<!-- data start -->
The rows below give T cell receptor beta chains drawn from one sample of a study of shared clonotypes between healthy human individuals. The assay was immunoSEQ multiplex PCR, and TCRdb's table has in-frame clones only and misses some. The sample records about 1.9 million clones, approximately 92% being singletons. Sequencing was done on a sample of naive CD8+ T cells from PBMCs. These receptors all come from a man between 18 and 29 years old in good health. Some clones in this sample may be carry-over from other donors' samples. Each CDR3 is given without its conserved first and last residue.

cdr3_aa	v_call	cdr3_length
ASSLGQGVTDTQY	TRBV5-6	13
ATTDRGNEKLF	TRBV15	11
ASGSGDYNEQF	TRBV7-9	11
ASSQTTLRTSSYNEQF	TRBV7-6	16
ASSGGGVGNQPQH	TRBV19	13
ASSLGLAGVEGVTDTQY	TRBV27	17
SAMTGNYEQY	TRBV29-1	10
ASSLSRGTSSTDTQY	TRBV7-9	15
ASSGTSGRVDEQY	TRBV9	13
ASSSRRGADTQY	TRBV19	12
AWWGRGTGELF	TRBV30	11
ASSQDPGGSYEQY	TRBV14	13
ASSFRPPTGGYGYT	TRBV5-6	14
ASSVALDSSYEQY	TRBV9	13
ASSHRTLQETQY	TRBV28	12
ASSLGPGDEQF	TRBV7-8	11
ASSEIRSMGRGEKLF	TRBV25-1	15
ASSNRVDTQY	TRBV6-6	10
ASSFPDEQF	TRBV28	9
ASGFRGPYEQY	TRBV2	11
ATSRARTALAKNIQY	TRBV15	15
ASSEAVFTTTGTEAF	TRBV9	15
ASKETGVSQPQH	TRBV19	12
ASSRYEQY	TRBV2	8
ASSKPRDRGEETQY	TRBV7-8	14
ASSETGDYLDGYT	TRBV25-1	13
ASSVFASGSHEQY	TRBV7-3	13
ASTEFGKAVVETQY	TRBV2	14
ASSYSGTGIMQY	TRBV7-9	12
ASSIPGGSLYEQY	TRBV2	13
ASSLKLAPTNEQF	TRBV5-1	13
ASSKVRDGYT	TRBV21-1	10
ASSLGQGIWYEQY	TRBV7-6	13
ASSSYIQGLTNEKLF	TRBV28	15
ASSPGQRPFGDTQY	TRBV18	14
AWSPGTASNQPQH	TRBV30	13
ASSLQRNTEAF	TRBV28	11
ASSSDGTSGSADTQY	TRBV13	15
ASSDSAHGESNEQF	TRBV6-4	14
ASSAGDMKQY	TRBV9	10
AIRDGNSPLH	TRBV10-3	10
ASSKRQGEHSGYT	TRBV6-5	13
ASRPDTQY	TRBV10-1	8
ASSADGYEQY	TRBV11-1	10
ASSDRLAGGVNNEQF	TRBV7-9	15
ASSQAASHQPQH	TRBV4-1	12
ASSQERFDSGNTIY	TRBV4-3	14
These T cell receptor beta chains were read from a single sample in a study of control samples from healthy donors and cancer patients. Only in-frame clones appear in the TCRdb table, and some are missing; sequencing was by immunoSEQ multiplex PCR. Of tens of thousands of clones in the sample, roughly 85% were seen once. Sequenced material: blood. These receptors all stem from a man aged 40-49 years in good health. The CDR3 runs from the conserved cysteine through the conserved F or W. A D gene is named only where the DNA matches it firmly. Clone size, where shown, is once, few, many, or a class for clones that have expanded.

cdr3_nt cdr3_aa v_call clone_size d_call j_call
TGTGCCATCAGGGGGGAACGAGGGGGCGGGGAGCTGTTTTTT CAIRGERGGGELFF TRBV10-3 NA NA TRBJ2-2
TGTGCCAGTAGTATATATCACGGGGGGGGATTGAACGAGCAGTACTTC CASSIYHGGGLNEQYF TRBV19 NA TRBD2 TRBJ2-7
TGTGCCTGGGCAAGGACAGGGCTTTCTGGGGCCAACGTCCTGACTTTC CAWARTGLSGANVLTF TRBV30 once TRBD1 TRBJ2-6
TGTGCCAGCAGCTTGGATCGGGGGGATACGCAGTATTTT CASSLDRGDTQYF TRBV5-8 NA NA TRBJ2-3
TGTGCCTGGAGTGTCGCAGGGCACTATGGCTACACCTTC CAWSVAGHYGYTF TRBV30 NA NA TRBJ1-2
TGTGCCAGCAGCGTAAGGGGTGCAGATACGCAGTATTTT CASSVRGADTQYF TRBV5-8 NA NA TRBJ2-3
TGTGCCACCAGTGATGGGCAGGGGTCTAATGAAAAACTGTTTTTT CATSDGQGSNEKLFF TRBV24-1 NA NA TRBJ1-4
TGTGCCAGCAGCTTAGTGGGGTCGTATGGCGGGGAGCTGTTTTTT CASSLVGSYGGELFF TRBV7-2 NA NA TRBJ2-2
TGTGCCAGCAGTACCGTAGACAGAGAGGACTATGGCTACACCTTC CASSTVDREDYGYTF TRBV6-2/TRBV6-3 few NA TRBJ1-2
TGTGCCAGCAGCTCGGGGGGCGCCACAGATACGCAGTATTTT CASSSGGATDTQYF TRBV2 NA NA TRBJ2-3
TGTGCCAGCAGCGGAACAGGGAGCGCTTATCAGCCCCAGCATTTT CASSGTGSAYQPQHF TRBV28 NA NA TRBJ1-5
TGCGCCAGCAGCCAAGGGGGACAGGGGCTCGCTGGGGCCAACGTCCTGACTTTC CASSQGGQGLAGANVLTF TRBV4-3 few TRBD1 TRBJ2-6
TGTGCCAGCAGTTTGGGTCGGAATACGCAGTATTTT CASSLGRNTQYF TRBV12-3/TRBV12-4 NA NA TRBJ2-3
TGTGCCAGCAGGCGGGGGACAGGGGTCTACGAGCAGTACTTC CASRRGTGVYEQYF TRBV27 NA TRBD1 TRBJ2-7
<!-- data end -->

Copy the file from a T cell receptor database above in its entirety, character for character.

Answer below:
The rows below give T cell receptor beta chains drawn from one sample of a study of shared clonotypes between healthy human individuals. The assay was immunoSEQ multiplex PCR, and TCRdb's table has in-frame clones only and misses some. The sample records about 1.9 million clones, approximately 92% being singletons. Sequencing was done on a sample of naive CD8+ T cells from PBMCs. These receptors all come from a man between 18 and 29 years old in good health. Some clones in this sample may be carry-over from other donors' samples. Each CDR3 is given without its conserved first and last residue.

cdr3_aa	v_call	cdr3_length
ASSLGQGVTDTQY	TRBV5-6	13
ATTDRGNEKLF	TRBV15	11
ASGSGDYNEQF	TRBV7-9	11
ASSQTTLRTSSYNEQF	TRBV7-6	16
ASSGGGVGNQPQH	TRBV19	13
ASSLGLAGVEGVTDTQY	TRBV27	17
SAMTGNYEQY	TRBV29-1	10
ASSLSRGTSSTDTQY	TRBV7-9	15
ASSGTSGRVDEQY	TRBV9	13
ASSSRRGADTQY	TRBV19	12
AWWGRGTGELF	TRBV30	11
ASSQDPGGSYEQY	TRBV14	13
ASSFRPPTGGYGYT	TRBV5-6	14
ASSVALDSSYEQY	TRBV9	13
ASSHRTLQETQY	TRBV28	12
ASSLGPGDEQF	TRBV7-8	11
ASSEIRSMGRGEKLF	TRBV25-1	15
ASSNRVDTQY	TRBV6-6	10
ASSFPDEQF	TRBV28	9
ASGFRGPYEQY	TRBV2	11
ATSRARTALAKNIQY	TRBV15	15
ASSEAVFTTTGTEAF	TRBV9	15
ASKETGVSQPQH	TRBV19	12
ASSRYEQY	TRBV2	8
ASSKPRDRGEETQY	TRBV7-8	14
ASSETGDYLDGYT	TRBV25-1	13
ASSVFASGSHEQY	TRBV7-3	13
ASTEFGKAVVETQY	TRBV2	14
ASSYSGTGIMQY	TRBV7-9	12
ASSIPGGSLYEQY	TRBV2	13
ASSLKLAPTNEQF	TRBV5-1	13
ASSKVRDGYT	TRBV21-1	10
ASSLGQGIWYEQY	TRBV7-6	13
ASSSYIQGLTNEKLF	TRBV28	15
ASSPGQRPFGDTQY	TRBV18	14
AWSPGTASNQPQH	TRBV30	13
ASSLQRNTEAF	TRBV28	11
ASSSDGTSGSADTQY	TRBV13	15
ASSDSAHGESNEQF	TRBV6-4	14
ASSAGDMKQY	TRBV9	10
AIRDGNSPLH	TRBV10-3	10
ASSKRQGEHSGYT	TRBV6-5	13
ASRPDTQY	TRBV10-1	8
ASSADGYEQY	TRBV11-1	10
ASSDRLAGGVNNEQF	TRBV7-9	15
ASSQAASHQPQH	TRBV4-1	12
ASSQERFDSGNTIY	TRBV4-3	14
These T cell receptor beta chains were read from a single sample in a study of control samples from healthy donors and cancer patients. Only in-frame clones appear in the TCRdb table, and some are missing; sequencing was by immunoSEQ multiplex PCR. Of tens of thousands of clones in the sample, roughly 85% were seen once. Sequenced material: blood. These receptors all stem from a man aged 40-49 years in good health. The CDR3 runs from the conserved cysteine through the conserved F or W. A D gene is named only where the DNA matches it firmly. Clone size, where shown, is once, few, many, or a class for clones that have expanded.

cdr3_nt cdr3_aa v_call clone_size d_call j_call
TGTGCCATCAGGGGGGAACGAGGGGGCGGGGAGCTGTTTTTT CAIRGERGGGELFF TRBV10-3 NA NA TRBJ2-2
TGTGCCAGTAGTATATATCACGGGGGGGGATTGAACGAGCAGTACTTC CASSIYHGGGLNEQYF TRBV19 NA TRBD2 TRBJ2-7
TGTGCCTGGGCAAGGACAGGGCTTTCTGGGGCCAACGTCCTGACTTTC CAWARTGLSGANVLTF TRBV30 once TRBD1 TRBJ2-6
TGTGCCAGCAGCTTGGATCGGGGGGATACGCAGTATTTT CASSLDRGDTQYF TRBV5-8 NA NA TRBJ2-3
TGTGCCTGGAGTGTCGCAGGGCACTATGGCTACACCTTC CAWSVAGHYGYTF TRBV30 NA NA TRBJ1-2
TGTGCCAGCAGCGTAAGGGGTGCAGATACGCAGTATTTT CASSVRGADTQYF TRBV5-8 NA NA TRBJ2-3
TGTGCCACCAGTGATGGGCAGGGGTCTAATGAAAAACTGTTTTTT CATSDGQGSNEKLFF TRBV24-1 NA NA TRBJ1-4
TGTGCCAGCAGCTTAGTGGGGTCGTATGGCGGGGAGCTGTTTTTT CASSLVGSYGGELFF TRBV7-2 NA NA TRBJ2-2
TGTGCCAGCAGTACCGTAGACAGAGAGGACTATGGCTACACCTTC CASSTVDREDYGYTF TRBV6-2/TRBV6-3 few NA TRBJ1-2
TGTGCCAGCAGCTCGGGGGGCGCCACAGATACGCAGTATTTT CASSSGGATDTQYF TRBV2 NA NA TRBJ2-3
TGTGCCAGCAGCGGAACAGGGAGCGCTTATCAGCCCCAGCATTTT CASSGTGSAYQPQHF TRBV28 NA NA TRBJ1-5
TGCGCCAGCAGCCAAGGGGGACAGGGGCTCGCTGGGGCCAACGTCCTGACTTTC CASSQGGQGLAGANVLTF TRBV4-3 few TRBD1 TRBJ2-6
TGTGCCAGCAGTTTGGGTCGGAATACGCAGTATTTT CASSLGRNTQYF TRBV12-3/TRBV12-4 NA NA TRBJ2-3
TGTGCCAGCAGGCGGGGGACAGGGGTCTACGAGCAGTACTTC CASRRGTGVYEQYF TRBV27 NA TRBD1 TRBJ2-7